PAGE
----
The War of the Roses—The French Government Reshuffles (8/28)     Print Email
Sunday, 03 August 2014

By Jacqueline Grapin, Founder and Chairman of The European Institute, Writing from Paris

The symbol of the French socialist party is a rose, with each group on the left claiming to be personified by the rose. But recent political events demonstrate that several roses do not always make a bouquet.

Commentators now speak of a “war of the roses,” in part because it is on the occasion of the popular “fête de la rose” on Sunday, August 24 that Arnaud Montebourg, then Minister of the economy, delivered a nasty critique of the government’s economic policy, laced with biting irony that not only highly insulted the President and Prime Minister but caused a governmental crisis. 

The following morning, Manuel Valls, Prime Minister since April 2014, submitted his government’s resignation to President François Hollande. The President immediately instructed Prime Minister Valls to form a new government. By Tuesday, it was unveiled, with most of the heavy-weight ministers reappointed, but the weakest and less cooperative members of the group eliminated. Arnaud Montebourg was replaced by Emmanuel Macron, a young, reputable economist familiar with the private sector. The new government has fewer ministers than before and is more homogenous. Manuel Valls version of socialism prevailed. The new government is clearly social democrat in bent, meaning more to the center than to the left, and more realist with regard to ensuring economic efficiency.  

The leftist parliamentary majority which was elected in May 2012, in parallel with President François Hollande, is composed of several different groups, with different ideas. Although belonging to the electoral majority, the extreme left does not participate in the government. The Greens were involved in the first socialist government in 2012, but they left it on the occasion of the government reshuffle on March 31, 2014. They are now outspoken critics.  

The socialist party itself is divided into several groups. First, the traditional socialists who favor “Keynesian” policies, meaning favorable disposition to redistribution. They believe that providing purchasing power to the less wealthy part of the population encourages consumption and economic growth. But, at a moment when the French public debt is close to 4.3 % of GDP, distributing resources that the State does not have results in serious economic imbalances not acceptable within the European Union. It therefore generates additional taxation discouraging the initiatives from investors and private companies.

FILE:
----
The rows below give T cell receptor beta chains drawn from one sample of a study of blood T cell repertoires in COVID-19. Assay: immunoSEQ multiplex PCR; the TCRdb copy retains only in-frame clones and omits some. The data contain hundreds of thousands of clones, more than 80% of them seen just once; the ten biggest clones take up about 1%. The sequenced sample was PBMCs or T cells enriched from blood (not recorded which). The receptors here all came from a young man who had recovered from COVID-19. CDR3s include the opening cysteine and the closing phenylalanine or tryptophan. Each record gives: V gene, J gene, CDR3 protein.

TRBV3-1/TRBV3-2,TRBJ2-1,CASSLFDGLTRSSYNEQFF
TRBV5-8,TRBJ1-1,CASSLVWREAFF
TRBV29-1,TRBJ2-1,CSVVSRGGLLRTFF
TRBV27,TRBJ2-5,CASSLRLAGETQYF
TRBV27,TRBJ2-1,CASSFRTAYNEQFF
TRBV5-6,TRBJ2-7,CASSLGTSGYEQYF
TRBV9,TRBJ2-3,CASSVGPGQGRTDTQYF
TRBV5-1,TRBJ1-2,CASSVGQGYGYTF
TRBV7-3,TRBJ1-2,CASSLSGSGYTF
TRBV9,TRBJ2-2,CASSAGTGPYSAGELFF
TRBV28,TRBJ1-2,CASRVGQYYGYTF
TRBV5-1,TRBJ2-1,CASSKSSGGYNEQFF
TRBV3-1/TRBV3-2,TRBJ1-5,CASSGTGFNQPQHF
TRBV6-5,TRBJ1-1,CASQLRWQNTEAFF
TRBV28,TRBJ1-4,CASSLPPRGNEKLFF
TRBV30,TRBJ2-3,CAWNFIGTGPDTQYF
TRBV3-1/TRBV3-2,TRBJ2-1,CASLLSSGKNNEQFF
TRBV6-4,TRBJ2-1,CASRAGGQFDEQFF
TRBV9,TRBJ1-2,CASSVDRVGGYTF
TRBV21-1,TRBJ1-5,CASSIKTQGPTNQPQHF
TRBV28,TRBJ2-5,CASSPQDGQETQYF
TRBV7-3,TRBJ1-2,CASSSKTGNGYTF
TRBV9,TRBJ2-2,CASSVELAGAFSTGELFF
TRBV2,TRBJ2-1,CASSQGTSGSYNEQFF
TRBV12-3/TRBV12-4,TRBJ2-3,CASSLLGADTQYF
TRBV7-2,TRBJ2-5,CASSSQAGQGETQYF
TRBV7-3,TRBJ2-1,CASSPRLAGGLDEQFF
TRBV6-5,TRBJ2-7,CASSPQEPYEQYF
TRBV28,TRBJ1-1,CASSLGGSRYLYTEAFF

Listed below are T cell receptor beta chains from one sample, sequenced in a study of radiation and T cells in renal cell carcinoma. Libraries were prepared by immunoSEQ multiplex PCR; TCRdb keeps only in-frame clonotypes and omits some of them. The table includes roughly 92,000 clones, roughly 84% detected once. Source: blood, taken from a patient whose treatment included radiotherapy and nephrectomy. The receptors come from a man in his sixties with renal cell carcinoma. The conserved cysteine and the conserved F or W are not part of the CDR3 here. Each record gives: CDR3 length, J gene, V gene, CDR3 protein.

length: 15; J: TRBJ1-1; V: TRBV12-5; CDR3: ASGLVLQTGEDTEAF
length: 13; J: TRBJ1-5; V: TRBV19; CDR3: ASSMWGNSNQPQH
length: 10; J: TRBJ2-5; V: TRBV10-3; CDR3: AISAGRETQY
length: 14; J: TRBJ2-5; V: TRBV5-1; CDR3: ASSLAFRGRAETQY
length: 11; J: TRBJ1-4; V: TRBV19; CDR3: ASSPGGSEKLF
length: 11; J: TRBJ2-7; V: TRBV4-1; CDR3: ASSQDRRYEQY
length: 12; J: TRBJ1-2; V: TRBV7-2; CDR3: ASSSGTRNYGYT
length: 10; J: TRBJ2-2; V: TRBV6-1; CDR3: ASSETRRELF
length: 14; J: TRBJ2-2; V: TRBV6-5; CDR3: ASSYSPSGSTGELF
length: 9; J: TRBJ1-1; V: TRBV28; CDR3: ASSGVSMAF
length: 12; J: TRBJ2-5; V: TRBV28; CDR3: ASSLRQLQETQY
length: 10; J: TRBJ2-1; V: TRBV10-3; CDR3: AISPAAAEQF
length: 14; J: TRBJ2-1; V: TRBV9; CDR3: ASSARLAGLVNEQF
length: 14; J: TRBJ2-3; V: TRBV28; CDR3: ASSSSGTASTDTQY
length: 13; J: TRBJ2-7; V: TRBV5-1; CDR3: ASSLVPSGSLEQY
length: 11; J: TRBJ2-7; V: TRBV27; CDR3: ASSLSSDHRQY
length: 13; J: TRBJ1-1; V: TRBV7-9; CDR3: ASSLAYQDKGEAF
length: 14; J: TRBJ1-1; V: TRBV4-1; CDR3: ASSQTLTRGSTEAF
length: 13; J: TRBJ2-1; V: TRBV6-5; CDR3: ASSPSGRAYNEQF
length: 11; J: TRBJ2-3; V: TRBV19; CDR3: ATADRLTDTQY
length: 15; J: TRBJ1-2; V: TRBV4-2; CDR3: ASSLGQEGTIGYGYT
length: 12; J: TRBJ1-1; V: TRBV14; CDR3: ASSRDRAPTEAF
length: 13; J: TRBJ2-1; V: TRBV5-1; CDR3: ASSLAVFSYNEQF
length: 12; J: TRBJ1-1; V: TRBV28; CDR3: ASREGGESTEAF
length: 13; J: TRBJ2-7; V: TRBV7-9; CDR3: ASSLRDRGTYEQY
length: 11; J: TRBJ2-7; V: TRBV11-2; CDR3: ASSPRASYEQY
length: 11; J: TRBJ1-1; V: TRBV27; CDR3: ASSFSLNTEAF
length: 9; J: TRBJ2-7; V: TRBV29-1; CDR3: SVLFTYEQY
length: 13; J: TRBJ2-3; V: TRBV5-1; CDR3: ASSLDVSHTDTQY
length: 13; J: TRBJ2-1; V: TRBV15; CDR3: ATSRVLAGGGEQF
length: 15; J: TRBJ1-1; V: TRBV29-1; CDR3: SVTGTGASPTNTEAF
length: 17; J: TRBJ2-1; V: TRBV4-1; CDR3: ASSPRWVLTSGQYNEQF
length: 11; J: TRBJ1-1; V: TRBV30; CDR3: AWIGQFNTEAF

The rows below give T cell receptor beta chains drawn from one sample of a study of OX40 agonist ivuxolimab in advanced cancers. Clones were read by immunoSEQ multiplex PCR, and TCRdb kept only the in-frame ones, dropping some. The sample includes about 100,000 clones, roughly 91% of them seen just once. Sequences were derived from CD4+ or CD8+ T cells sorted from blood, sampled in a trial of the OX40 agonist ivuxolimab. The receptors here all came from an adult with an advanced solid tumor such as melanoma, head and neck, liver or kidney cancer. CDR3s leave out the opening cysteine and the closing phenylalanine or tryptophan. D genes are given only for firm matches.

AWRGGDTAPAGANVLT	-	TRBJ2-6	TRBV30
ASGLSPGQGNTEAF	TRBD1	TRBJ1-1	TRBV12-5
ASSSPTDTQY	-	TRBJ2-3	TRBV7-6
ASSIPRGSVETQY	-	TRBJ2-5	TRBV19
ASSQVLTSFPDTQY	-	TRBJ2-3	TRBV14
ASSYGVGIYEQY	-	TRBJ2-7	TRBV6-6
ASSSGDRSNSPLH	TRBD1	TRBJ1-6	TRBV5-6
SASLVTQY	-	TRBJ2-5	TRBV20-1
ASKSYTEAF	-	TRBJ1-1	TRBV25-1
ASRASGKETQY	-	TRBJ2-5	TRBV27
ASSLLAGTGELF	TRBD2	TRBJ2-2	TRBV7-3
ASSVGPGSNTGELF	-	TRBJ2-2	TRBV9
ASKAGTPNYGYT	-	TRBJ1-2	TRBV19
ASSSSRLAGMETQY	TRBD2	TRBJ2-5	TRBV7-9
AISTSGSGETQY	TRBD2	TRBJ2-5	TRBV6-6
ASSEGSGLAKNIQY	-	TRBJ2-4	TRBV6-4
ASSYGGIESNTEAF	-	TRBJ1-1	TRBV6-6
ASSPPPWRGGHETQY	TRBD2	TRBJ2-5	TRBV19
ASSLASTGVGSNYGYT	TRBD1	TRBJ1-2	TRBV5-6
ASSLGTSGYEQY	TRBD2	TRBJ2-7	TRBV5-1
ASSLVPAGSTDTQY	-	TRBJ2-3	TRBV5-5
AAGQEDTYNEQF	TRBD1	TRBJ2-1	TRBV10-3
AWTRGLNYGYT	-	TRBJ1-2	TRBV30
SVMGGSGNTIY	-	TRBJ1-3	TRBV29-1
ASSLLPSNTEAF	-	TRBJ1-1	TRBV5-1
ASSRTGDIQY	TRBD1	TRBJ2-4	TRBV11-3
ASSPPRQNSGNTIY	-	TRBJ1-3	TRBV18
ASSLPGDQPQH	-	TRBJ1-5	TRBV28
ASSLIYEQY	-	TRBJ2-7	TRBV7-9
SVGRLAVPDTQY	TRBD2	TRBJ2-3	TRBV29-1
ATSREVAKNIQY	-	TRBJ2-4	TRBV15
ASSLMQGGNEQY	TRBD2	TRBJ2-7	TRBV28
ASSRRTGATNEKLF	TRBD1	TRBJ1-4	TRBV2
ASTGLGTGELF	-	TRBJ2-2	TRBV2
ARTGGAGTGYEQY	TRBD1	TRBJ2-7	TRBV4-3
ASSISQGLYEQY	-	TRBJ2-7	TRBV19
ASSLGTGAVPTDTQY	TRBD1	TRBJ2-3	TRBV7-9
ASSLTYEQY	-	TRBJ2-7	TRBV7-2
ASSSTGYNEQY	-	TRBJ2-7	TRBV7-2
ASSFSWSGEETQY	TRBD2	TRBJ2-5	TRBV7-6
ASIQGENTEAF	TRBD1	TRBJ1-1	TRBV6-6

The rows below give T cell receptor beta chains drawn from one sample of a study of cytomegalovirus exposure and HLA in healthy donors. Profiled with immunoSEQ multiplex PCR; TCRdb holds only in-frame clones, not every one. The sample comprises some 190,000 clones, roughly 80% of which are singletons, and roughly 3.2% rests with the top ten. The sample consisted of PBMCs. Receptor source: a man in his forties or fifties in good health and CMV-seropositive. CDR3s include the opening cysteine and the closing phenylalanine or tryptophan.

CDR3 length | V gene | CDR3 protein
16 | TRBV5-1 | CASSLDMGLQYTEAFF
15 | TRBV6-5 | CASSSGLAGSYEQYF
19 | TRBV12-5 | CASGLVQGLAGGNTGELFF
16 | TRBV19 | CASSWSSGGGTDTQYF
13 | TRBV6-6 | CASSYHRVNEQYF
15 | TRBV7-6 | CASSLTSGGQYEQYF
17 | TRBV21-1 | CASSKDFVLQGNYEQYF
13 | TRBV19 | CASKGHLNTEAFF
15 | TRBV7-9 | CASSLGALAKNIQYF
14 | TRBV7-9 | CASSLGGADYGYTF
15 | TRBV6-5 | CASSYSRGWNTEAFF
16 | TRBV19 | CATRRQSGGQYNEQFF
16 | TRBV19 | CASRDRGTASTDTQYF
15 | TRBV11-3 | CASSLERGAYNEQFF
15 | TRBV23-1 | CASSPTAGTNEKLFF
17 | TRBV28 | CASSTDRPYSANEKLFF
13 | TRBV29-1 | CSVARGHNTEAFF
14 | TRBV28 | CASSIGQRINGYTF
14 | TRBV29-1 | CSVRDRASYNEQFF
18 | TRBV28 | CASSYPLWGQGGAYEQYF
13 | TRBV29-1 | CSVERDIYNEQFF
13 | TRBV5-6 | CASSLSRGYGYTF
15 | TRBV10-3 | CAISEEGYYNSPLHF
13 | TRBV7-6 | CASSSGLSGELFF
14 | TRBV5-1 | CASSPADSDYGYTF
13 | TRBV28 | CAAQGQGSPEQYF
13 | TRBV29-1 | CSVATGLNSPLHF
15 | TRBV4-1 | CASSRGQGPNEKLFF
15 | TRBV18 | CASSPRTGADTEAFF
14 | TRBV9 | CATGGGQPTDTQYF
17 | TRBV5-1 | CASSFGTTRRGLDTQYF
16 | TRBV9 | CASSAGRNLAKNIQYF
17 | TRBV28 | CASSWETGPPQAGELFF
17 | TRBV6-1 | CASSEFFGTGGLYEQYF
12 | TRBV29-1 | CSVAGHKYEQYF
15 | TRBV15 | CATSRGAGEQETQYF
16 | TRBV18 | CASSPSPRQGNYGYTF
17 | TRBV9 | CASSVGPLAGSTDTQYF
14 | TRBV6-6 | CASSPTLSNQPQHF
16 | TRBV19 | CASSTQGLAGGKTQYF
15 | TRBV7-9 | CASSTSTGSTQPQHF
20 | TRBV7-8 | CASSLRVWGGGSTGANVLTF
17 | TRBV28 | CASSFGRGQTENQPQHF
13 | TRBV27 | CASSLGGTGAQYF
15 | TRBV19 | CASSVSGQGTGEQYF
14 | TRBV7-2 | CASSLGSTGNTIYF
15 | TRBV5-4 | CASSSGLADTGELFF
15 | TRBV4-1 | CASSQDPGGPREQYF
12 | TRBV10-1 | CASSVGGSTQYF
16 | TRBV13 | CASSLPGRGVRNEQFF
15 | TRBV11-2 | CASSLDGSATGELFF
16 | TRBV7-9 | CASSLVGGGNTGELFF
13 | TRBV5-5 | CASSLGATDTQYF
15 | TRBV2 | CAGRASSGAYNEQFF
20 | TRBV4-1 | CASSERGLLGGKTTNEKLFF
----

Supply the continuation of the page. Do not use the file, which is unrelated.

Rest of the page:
Another section of the party embraces modern economic liberalism, realizing that it is necessary to generate resources before distributing them, and accepting that in order to do this in an open global economy it is necessary to have more competitive enterprises, not burdened by unnecessary taxation. The tax burden in France is the highest in Europe: 57 % of GDP (against an average of 49 % in the EU). This group admits that it is necessary to reduce public spending, including the cost of multiple administrations at national, regional, departmental and municipal levels.  

Most of the difficulties encountered by the French government come from the fact that the May 2012 election won by the left was interpreted by its winners as a mandate to implement “ the politics of the left.” In reality, the public expressed mostly a rejection of the previous president, Nicolas Sarkozy, and a hope for better economic conditions. Initially distributing resources to the public when the deficit was already extremely high and additional public debt hardly acceptable, did not result in better economic conditions for the country in the first two years of the five-year mandate. Together François Hollande and Manuel Valls have changed course to focus on investment and competition in order to generate badly needed growth.  

Closer to Brussels  

This new posture will facilitate relations with the European Union. Both François Hollande and Manuel Valls are calling for more investments to be made at the European level to encourage growth in the whole of Europe. By promoting a more responsible budget policy in France and turning to a more harmonious posture vis-à-vis Brussels, they hope that the chance of obtaining better economic results will be higher.  Their problem will be to maintain the support of the parliamentary majority at home that they need to vote the laws and policies they will propose. That may be a gamble. The government is counting that most representatives of the left, in spite of their frustrations, will still support proposals from the leadership. In case of a new general election, the likelihood of all socialist members and representatives of the left getting their seats back in the parliament looks less than likely, considering the state of public opinion. Self-destruction not being an option for many of them, this should be an incentive to come together to vote when needed. Charles De Gaulle, who knew what he was talking about, used to say: “the French are capable of anything, even of the best.” It is even more true of the French left.